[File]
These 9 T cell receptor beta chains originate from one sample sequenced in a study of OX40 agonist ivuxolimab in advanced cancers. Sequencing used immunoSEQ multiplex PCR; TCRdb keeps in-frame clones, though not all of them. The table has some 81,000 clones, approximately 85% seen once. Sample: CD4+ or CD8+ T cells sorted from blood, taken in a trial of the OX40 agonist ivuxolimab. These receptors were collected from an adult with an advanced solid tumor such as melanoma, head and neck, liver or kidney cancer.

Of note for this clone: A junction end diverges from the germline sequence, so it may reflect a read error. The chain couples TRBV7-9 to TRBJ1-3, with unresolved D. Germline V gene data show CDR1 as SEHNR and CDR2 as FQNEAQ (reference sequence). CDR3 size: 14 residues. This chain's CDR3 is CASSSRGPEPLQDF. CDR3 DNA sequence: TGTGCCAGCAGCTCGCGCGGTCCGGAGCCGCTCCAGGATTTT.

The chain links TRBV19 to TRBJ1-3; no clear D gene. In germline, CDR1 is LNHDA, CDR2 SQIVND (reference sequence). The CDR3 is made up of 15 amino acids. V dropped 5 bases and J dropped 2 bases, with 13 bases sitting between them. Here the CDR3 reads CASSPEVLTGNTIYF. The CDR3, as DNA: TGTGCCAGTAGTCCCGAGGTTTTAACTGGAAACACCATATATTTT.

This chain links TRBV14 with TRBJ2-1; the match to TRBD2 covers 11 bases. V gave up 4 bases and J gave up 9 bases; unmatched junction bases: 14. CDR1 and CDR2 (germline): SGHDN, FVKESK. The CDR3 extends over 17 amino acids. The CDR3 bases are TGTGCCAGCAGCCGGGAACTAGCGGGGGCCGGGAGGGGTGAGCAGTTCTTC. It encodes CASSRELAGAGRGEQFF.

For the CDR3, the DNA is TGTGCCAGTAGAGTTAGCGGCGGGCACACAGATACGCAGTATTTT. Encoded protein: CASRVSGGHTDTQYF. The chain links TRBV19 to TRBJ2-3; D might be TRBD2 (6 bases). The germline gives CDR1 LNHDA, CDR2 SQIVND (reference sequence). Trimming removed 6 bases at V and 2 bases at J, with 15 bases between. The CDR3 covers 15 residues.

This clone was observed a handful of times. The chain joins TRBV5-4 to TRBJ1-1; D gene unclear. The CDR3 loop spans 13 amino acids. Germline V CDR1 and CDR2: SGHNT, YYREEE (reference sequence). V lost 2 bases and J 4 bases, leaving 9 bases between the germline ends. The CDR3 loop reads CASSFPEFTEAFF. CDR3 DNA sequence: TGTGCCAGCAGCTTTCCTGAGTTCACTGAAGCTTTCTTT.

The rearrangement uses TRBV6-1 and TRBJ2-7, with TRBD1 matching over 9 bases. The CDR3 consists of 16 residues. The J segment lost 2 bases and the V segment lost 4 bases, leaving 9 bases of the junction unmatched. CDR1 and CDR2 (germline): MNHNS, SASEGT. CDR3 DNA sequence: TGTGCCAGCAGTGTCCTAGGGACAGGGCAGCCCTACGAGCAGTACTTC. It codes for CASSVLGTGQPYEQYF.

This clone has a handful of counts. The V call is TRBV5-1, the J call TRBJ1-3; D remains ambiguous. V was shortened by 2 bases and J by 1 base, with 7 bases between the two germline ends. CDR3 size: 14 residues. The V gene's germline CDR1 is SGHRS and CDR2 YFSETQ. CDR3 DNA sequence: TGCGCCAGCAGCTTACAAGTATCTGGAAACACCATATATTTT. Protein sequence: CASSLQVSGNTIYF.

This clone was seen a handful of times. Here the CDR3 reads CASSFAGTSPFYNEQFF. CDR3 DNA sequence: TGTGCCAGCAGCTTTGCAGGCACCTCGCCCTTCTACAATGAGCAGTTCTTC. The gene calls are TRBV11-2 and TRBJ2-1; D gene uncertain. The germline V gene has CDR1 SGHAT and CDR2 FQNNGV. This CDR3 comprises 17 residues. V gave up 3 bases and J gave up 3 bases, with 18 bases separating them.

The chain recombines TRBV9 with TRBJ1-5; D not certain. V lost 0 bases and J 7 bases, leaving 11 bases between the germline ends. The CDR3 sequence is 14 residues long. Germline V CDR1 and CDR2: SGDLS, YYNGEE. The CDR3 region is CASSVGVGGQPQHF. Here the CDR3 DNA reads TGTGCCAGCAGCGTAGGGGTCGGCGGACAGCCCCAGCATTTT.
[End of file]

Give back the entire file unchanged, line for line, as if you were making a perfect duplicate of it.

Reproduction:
These 9 T cell receptor beta chains originate from one sample sequenced in a study of OX40 agonist ivuxolimab in advanced cancers. Sequencing used immunoSEQ multiplex PCR; TCRdb keeps in-frame clones, though not all of them. The table has some 81,000 clones, approximately 85% seen once. Sample: CD4+ or CD8+ T cells sorted from blood, taken in a trial of the OX40 agonist ivuxolimab. These receptors were collected from an adult with an advanced solid tumor such as melanoma, head and neck, liver or kidney cancer.

Of note for this clone: A junction end diverges from the germline sequence, so it may reflect a read error. The chain couples TRBV7-9 to TRBJ1-3, with unresolved D. Germline V gene data show CDR1 as SEHNR and CDR2 as FQNEAQ (reference sequence). CDR3 size: 14 residues. This chain's CDR3 is CASSSRGPEPLQDF. CDR3 DNA sequence: TGTGCCAGCAGCTCGCGCGGTCCGGAGCCGCTCCAGGATTTT.

The chain links TRBV19 to TRBJ1-3; no clear D gene. In germline, CDR1 is LNHDA, CDR2 SQIVND (reference sequence). The CDR3 is made up of 15 amino acids. V dropped 5 bases and J dropped 2 bases, with 13 bases sitting between them. Here the CDR3 reads CASSPEVLTGNTIYF. The CDR3, as DNA: TGTGCCAGTAGTCCCGAGGTTTTAACTGGAAACACCATATATTTT.

This chain links TRBV14 with TRBJ2-1; the match to TRBD2 covers 11 bases. V gave up 4 bases and J gave up 9 bases; unmatched junction bases: 14. CDR1 and CDR2 (germline): SGHDN, FVKESK. The CDR3 extends over 17 amino acids. The CDR3 bases are TGTGCCAGCAGCCGGGAACTAGCGGGGGCCGGGAGGGGTGAGCAGTTCTTC. It encodes CASSRELAGAGRGEQFF.

For the CDR3, the DNA is TGTGCCAGTAGAGTTAGCGGCGGGCACACAGATACGCAGTATTTT. Encoded protein: CASRVSGGHTDTQYF. The chain links TRBV19 to TRBJ2-3; D might be TRBD2 (6 bases). The germline gives CDR1 LNHDA, CDR2 SQIVND (reference sequence). Trimming removed 6 bases at V and 2 bases at J, with 15 bases between. The CDR3 covers 15 residues.

This clone was observed a handful of times. The chain joins TRBV5-4 to TRBJ1-1; D gene unclear. The CDR3 loop spans 13 amino acids. Germline V CDR1 and CDR2: SGHNT, YYREEE (reference sequence). V lost 2 bases and J 4 bases, leaving 9 bases between the germline ends. The CDR3 loop reads CASSFPEFTEAFF. CDR3 DNA sequence: TGTGCCAGCAGCTTTCCTGAGTTCACTGAAGCTTTCTTT.

The rearrangement uses TRBV6-1 and TRBJ2-7, with TRBD1 matching over 9 bases. The CDR3 consists of 16 residues. The J segment lost 2 bases and the V segment lost 4 bases, leaving 9 bases of the junction unmatched. CDR1 and CDR2 (germline): MNHNS, SASEGT. CDR3 DNA sequence: TGTGCCAGCAGTGTCCTAGGGACAGGGCAGCCCTACGAGCAGTACTTC. It codes for CASSVLGTGQPYEQYF.

This clone has a handful of counts. The V call is TRBV5-1, the J call TRBJ1-3; D remains ambiguous. V was shortened by 2 bases and J by 1 base, with 7 bases between the two germline ends. CDR3 size: 14 residues. The V gene's germline CDR1 is SGHRS and CDR2 YFSETQ. CDR3 DNA sequence: TGCGCCAGCAGCTTACAAGTATCTGGAAACACCATATATTTT. Protein sequence: CASSLQVSGNTIYF.

This clone was seen a handful of times. Here the CDR3 reads CASSFAGTSPFYNEQFF. CDR3 DNA sequence: TGTGCCAGCAGCTTTGCAGGCACCTCGCCCTTCTACAATGAGCAGTTCTTC. The gene calls are TRBV11-2 and TRBJ2-1; D gene uncertain. The germline V gene has CDR1 SGHAT and CDR2 FQNNGV. This CDR3 comprises 17 residues. V gave up 3 bases and J gave up 3 bases, with 18 bases separating them.

The chain recombines TRBV9 with TRBJ1-5; D not certain. V lost 0 bases and J 7 bases, leaving 11 bases between the germline ends. The CDR3 sequence is 14 residues long. Germline V CDR1 and CDR2: SGDLS, YYNGEE. The CDR3 region is CASSVGVGGQPQHF. Here the CDR3 DNA reads TGTGCCAGCAGCGTAGGGGTCGGCGGACAGCCCCAGCATTTT.